Background: Pleural infection represents a significant clinical challenge worldwide. Although prompt drainage of pleural fluid is thought to play a key role in pleural infection management, the optimal size of intrapleural catheter has yet to be defined. Objectives: The aim of this systematic review and meta-analysis was to summarize data on efficacy and complications of small-bore drain (SBD), defined as <= 14F, in comparison to large-bore drain (LBD) in patients with pleural infection. Method: We searched MEDLINE and Embase for all studies reporting outcomes of interest published up to October 2021. Two authors reviewed selected full text to identify studies according to predefined eligibility criteria. Summary estimates were derived using the random-effects model. Results: Twelve original studies were included for qualitative analysis and 7 of these for quantitative analysis. The surgical referral rate of SBD and LBD were, respectively, 0.16 (95% confidence interval [CI], 0.12-0.21) and 0.20 (95% CI, 0.10-0.32), the pooled mortality were 0.12 (95% CI, 0.05-0.21) and 0.20 (95% CI, 0.10-0.32), and the length of hospital stay was 24 days in both groups. Data on complications suggest similar proportions of tube dislodgement. Intensity of pain was evaluated in one study only, reporting higher scores for LBD. Conclusions: This systematic review and meta-analysis provide the first synthesis of data on performance of SBD and LBD in management of pleural infection, and, overall, clinical outcomes and complications did not substantially differ, although the limited number of studies and the absence of dedicated randomized trials does limit the reliability of results.(c) 2023 S.

Efficacy of Small versus Large-Bore Chest Drain in Pleural Infection: A Systematic Review and Meta-Analysis

Federico Mei;Martina Bonifazi;Lina Zuccatosta;Francesco M. Porcarelli;Michele Sediari;Stefano Gasparini;
2023-01-01

Abstract

Background: Pleural infection represents a significant clinical challenge worldwide. Although prompt drainage of pleural fluid is thought to play a key role in pleural infection management, the optimal size of intrapleural catheter has yet to be defined. Objectives: The aim of this systematic review and meta-analysis was to summarize data on efficacy and complications of small-bore drain (SBD), defined as <= 14F, in comparison to large-bore drain (LBD) in patients with pleural infection. Method: We searched MEDLINE and Embase for all studies reporting outcomes of interest published up to October 2021. Two authors reviewed selected full text to identify studies according to predefined eligibility criteria. Summary estimates were derived using the random-effects model. Results: Twelve original studies were included for qualitative analysis and 7 of these for quantitative analysis. The surgical referral rate of SBD and LBD were, respectively, 0.16 (95% confidence interval [CI], 0.12-0.21) and 0.20 (95% CI, 0.10-0.32), the pooled mortality were 0.12 (95% CI, 0.05-0.21) and 0.20 (95% CI, 0.10-0.32), and the length of hospital stay was 24 days in both groups. Data on complications suggest similar proportions of tube dislodgement. Intensity of pain was evaluated in one study only, reporting higher scores for LBD. Conclusions: This systematic review and meta-analysis provide the first synthesis of data on performance of SBD and LBD in management of pleural infection, and, overall, clinical outcomes and complications did not substantially differ, although the limited number of studies and the absence of dedicated randomized trials does limit the reliability of results.(c) 2023 S.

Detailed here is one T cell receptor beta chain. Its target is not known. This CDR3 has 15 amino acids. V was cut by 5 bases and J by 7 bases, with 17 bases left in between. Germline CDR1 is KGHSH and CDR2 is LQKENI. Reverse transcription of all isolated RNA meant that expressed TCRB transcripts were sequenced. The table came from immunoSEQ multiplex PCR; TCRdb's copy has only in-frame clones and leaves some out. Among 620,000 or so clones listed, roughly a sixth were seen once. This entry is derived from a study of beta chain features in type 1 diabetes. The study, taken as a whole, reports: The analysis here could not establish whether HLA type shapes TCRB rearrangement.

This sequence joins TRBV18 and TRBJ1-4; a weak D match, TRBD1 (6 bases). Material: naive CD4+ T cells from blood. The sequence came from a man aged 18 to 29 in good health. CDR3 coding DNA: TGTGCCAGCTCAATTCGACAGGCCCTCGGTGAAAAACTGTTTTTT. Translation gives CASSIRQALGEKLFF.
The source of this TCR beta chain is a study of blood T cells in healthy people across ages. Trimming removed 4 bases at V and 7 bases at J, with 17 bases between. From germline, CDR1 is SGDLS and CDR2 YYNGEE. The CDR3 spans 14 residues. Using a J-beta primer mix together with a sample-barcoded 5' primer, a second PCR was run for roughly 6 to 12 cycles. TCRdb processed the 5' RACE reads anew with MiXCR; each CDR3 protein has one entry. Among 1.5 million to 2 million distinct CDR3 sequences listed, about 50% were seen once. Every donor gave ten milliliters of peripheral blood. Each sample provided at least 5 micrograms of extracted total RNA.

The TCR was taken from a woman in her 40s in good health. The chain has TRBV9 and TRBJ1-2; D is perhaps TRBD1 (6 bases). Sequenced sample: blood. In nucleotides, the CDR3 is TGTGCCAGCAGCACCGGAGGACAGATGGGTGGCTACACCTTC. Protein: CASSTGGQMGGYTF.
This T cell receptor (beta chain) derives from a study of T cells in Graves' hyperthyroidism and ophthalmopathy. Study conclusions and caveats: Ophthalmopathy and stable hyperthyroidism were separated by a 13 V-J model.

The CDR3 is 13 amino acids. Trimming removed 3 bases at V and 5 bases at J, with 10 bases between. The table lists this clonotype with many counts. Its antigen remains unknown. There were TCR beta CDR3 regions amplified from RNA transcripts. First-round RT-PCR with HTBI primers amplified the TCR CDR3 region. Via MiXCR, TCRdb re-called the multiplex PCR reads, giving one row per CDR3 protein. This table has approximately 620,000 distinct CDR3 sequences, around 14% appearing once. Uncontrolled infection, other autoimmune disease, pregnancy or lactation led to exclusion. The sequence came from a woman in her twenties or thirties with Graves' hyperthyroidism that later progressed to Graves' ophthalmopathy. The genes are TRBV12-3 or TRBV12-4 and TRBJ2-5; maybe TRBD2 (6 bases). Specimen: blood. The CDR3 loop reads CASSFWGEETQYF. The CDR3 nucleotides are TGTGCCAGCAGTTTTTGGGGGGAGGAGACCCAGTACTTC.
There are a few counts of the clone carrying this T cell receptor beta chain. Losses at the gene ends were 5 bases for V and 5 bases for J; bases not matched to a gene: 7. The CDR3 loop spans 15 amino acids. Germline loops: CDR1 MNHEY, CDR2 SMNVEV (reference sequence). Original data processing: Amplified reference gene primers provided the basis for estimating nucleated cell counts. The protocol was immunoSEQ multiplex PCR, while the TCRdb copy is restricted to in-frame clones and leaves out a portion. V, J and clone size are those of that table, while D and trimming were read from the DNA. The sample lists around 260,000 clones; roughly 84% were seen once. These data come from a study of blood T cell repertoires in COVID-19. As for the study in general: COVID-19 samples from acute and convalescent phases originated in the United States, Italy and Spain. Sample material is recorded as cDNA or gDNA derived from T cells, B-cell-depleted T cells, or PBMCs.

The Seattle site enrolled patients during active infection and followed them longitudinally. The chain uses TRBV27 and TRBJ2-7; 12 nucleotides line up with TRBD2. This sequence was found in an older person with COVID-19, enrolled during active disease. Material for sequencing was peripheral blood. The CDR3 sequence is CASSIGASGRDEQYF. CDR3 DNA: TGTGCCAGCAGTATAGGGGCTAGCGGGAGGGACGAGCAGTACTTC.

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Utilizza questo identificativo per citare o creare un link a questo documento: https://hdl.handle.net/11566/315029
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